I waste a lot of my mental time and energy comparing myself to other moms. This frequently happens at the YMCA, but it can be just about anywhere I go. I will come out of a class or in from a run looking like my face has been replaced by a giant beet and I inherited my hair from Grandma Medusa and I will see a tall, thin, graceful mom herding her children toward the car. She is slightly sweaty, but really, on her it looks good.
A lot of the super-fit moms are in the running club. This is why the running club intimidates me. They say things like, “I’m going to do 8 miles on Thursday.” Then they jog off in their coordinating visors and running skirts. They also bond and chat while they run. I am capable of making one noise while running and it is a sound that, if you heard it coming from your dog, you would go ahead and have the poor thing put down.
I will later see these same moms at PTA and church and the grocery store and I will feel bad that they have long, flowing hair while I am still growing mine out from the decision I made two years ago to have 1-inch-long hair with pink and purple highlights. I’m not sure what I was thinking.
They dress well. They use “accessories.” They seem to remember to put on makeup when they leave the house. Even the running club moms. I talked with one mom today who had on eyeliner under her visor. How did she get that to stay on? My actual skin was melting off of my face because it is August and this is Georgia. Turns out her kid sits across the table from my kid in the first grade so I am going to have to continue to feel inadequate in her presence.
I’m trying to overcome this problem. I recognize that my constant comparing myself to others affects no one but myself. I realize that it dings my self esteem and belittles my efforts at health, fitness, and my general sense of well-being. So I’m going to try. My first step is to actually get to know the people who intimidate me the most.
When my beautiful, size-zero friend Jill had a baby and still had to deal with the fact that her clothes didn’t fit right afterwards, it made me realize that skinny girls feel the same way I do. We are all just trying to figure out how to function as moms and wives and co-workers and volunteers and feel good about ourselves at the same time. I will try to remember this again later today when I am faced with an amazon mother of 3 and her perfectly toned legs. Really. I’m trying.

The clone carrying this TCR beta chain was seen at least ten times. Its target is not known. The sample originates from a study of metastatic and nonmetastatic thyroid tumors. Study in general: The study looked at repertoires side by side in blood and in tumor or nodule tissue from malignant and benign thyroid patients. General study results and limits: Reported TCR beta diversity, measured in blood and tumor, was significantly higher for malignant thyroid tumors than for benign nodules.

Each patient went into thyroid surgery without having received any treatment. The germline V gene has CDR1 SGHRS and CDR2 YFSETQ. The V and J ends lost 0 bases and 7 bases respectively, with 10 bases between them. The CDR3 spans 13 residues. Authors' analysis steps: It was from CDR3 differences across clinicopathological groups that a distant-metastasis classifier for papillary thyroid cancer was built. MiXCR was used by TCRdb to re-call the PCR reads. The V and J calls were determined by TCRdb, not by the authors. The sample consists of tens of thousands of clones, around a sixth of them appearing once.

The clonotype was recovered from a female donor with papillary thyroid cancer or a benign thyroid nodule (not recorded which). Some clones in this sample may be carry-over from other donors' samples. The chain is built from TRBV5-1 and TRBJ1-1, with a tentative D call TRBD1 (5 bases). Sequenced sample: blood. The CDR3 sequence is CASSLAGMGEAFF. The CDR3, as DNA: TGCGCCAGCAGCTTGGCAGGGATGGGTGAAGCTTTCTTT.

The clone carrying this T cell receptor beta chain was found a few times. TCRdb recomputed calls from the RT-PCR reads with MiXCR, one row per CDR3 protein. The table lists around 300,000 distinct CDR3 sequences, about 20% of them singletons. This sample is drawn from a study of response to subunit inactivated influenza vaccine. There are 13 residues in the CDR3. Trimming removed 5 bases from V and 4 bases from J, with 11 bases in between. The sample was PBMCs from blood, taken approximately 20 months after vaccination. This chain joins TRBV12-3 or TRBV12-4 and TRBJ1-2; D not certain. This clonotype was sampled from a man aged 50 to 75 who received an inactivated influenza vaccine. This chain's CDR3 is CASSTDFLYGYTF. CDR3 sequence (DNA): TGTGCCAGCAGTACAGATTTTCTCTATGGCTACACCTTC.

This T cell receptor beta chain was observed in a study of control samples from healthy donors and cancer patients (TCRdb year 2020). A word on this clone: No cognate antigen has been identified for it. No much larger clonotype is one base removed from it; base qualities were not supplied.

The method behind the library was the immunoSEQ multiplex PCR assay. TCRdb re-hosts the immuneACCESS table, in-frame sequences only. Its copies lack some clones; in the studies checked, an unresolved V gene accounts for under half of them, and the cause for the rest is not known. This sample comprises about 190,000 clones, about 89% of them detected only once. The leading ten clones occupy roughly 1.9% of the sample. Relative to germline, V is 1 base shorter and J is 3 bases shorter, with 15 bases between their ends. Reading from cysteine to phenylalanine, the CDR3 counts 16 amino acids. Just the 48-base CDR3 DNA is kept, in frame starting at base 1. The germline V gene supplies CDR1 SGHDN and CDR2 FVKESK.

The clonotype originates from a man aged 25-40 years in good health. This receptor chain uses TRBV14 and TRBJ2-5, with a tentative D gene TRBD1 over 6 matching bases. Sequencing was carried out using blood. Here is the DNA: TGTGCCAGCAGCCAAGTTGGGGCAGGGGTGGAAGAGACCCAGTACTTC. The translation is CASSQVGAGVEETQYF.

2 thoughts on “Best Mom Tip #156: Ignore the other moms, Part 1”
This is my mantra, that occasionally works to get me to stop comparing myself to others (especially women). “My gifts lie in other areas. That woman is not good at something I am good at.” Which, I realize, is mean to that other woman (who probably doesn't even know or care that I'm comparing myself to her) in the moment. However, it snaps me out of going down the road where I end up feeling frumpy, useless, untalented, etc. Then I can focus on celebrating both her strengths and mine.
Doesn't always work, and there are certainly some people who seem to drink from some enchanted fountain that coats their life in perfection. But we really are just all doing the best we can with what we have.
Some of us just have the scrapbook to prove it and others of us just have the box full of pictures! 🙂
And some of us aren't sure where we put the pictures so we just lie and tell all the kids that the baby pictures are of them (even though they are all just Charlotte). 🙂 I'm glad you're in my life…